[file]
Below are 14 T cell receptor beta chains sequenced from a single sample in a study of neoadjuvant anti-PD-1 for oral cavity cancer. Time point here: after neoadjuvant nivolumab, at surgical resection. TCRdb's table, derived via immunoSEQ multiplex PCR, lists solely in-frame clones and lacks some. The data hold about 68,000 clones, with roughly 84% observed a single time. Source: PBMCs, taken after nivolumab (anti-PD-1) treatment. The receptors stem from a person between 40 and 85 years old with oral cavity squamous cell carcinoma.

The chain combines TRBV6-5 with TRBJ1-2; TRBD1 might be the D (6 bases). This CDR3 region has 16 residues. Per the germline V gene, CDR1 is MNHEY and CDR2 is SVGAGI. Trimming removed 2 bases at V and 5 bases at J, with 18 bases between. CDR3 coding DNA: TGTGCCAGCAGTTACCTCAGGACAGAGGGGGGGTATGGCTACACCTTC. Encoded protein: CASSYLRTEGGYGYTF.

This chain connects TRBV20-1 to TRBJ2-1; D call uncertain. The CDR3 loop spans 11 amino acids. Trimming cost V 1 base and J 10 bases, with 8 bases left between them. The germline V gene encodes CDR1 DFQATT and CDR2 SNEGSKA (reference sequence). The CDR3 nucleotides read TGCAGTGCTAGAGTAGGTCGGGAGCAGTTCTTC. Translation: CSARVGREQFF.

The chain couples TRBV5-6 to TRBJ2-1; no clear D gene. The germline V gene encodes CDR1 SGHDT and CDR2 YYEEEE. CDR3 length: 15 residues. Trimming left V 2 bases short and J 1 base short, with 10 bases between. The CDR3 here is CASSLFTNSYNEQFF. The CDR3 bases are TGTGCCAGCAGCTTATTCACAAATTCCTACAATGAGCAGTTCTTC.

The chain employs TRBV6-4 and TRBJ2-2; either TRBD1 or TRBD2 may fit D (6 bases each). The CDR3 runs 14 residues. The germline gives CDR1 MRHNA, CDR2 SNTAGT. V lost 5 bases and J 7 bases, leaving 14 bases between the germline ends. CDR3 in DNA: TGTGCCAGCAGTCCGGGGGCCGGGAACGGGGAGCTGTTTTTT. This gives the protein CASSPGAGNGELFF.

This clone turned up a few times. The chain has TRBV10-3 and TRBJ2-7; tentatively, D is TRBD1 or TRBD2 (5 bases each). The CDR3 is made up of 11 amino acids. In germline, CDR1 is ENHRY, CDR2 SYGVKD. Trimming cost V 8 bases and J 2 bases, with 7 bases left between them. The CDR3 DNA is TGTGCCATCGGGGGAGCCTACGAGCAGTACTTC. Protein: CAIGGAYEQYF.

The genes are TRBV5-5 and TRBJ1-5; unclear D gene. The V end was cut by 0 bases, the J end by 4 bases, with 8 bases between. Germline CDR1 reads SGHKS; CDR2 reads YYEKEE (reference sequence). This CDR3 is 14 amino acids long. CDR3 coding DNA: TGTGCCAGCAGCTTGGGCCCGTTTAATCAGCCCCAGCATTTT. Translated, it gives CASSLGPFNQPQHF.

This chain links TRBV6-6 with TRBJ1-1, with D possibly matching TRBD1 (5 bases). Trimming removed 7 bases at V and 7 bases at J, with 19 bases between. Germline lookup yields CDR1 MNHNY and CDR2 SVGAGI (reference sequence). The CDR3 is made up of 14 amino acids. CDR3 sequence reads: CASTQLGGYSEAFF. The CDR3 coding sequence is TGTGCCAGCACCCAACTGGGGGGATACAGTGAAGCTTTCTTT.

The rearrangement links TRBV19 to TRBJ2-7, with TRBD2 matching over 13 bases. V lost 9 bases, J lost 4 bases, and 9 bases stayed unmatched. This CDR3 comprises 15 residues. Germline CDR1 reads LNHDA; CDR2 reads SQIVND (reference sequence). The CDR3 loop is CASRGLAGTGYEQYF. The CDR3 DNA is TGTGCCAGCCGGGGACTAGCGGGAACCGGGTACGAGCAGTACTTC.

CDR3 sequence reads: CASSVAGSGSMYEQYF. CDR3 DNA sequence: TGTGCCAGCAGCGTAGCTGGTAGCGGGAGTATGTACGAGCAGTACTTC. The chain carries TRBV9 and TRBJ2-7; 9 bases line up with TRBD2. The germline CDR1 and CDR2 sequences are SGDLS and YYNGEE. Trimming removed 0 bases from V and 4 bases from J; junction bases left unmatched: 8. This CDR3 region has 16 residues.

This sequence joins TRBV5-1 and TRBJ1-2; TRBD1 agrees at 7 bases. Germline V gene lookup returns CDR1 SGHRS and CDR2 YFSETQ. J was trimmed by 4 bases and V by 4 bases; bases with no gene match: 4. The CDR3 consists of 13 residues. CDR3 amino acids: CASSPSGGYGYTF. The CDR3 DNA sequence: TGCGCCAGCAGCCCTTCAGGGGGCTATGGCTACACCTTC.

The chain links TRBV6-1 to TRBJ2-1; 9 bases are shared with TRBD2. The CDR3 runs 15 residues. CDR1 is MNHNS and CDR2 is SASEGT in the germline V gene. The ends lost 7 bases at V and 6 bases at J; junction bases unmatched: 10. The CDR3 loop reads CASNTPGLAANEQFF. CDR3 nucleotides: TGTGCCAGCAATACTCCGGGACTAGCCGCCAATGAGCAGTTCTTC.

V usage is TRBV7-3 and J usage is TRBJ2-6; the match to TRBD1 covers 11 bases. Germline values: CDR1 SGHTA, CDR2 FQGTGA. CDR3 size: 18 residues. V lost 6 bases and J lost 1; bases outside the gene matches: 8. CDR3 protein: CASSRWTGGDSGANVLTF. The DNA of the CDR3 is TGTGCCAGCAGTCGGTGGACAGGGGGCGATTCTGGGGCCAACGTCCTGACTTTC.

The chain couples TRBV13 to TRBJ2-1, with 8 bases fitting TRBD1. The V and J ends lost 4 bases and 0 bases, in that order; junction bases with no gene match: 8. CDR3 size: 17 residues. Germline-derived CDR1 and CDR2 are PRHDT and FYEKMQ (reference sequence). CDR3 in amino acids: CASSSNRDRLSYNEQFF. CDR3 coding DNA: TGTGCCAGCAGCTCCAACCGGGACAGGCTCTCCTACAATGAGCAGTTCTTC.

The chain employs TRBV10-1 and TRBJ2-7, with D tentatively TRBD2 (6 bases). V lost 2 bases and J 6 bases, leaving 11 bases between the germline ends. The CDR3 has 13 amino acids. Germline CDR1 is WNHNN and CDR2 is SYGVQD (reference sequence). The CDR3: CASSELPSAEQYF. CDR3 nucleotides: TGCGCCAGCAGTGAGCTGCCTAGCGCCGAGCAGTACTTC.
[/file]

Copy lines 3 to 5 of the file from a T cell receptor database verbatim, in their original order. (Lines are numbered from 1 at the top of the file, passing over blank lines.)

This chain connects TRBV20-1 to TRBJ2-1; D call uncertain. The CDR3 loop spans 11 amino acids. Trimming cost V 1 base and J 10 bases, with 8 bases left between them. The germline V gene encodes CDR1 DFQATT and CDR2 SNEGSKA (reference sequence). The CDR3 nucleotides read TGCAGTGCTAGAGTAGGTCGGGAGCAGTTCTTC. Translation: CSARVGREQFF.

The chain couples TRBV5-6 to TRBJ2-1; no clear D gene. The germline V gene encodes CDR1 SGHDT and CDR2 YYEEEE. CDR3 length: 15 residues. Trimming left V 2 bases short and J 1 base short, with 10 bases between. The CDR3 here is CASSLFTNSYNEQFF. The CDR3 bases are TGTGCCAGCAGCTTATTCACAAATTCCTACAATGAGCAGTTCTTC.

The chain employs TRBV6-4 and TRBJ2-2; either TRBD1 or TRBD2 may fit D (6 bases each). The CDR3 runs 14 residues. The germline gives CDR1 MRHNA, CDR2 SNTAGT. V lost 5 bases and J 7 bases, leaving 14 bases between the germline ends. CDR3 in DNA: TGTGCCAGCAGTCCGGGGGCCGGGAACGGGGAGCTGTTTTTT. This gives the protein CASSPGAGNGELFF.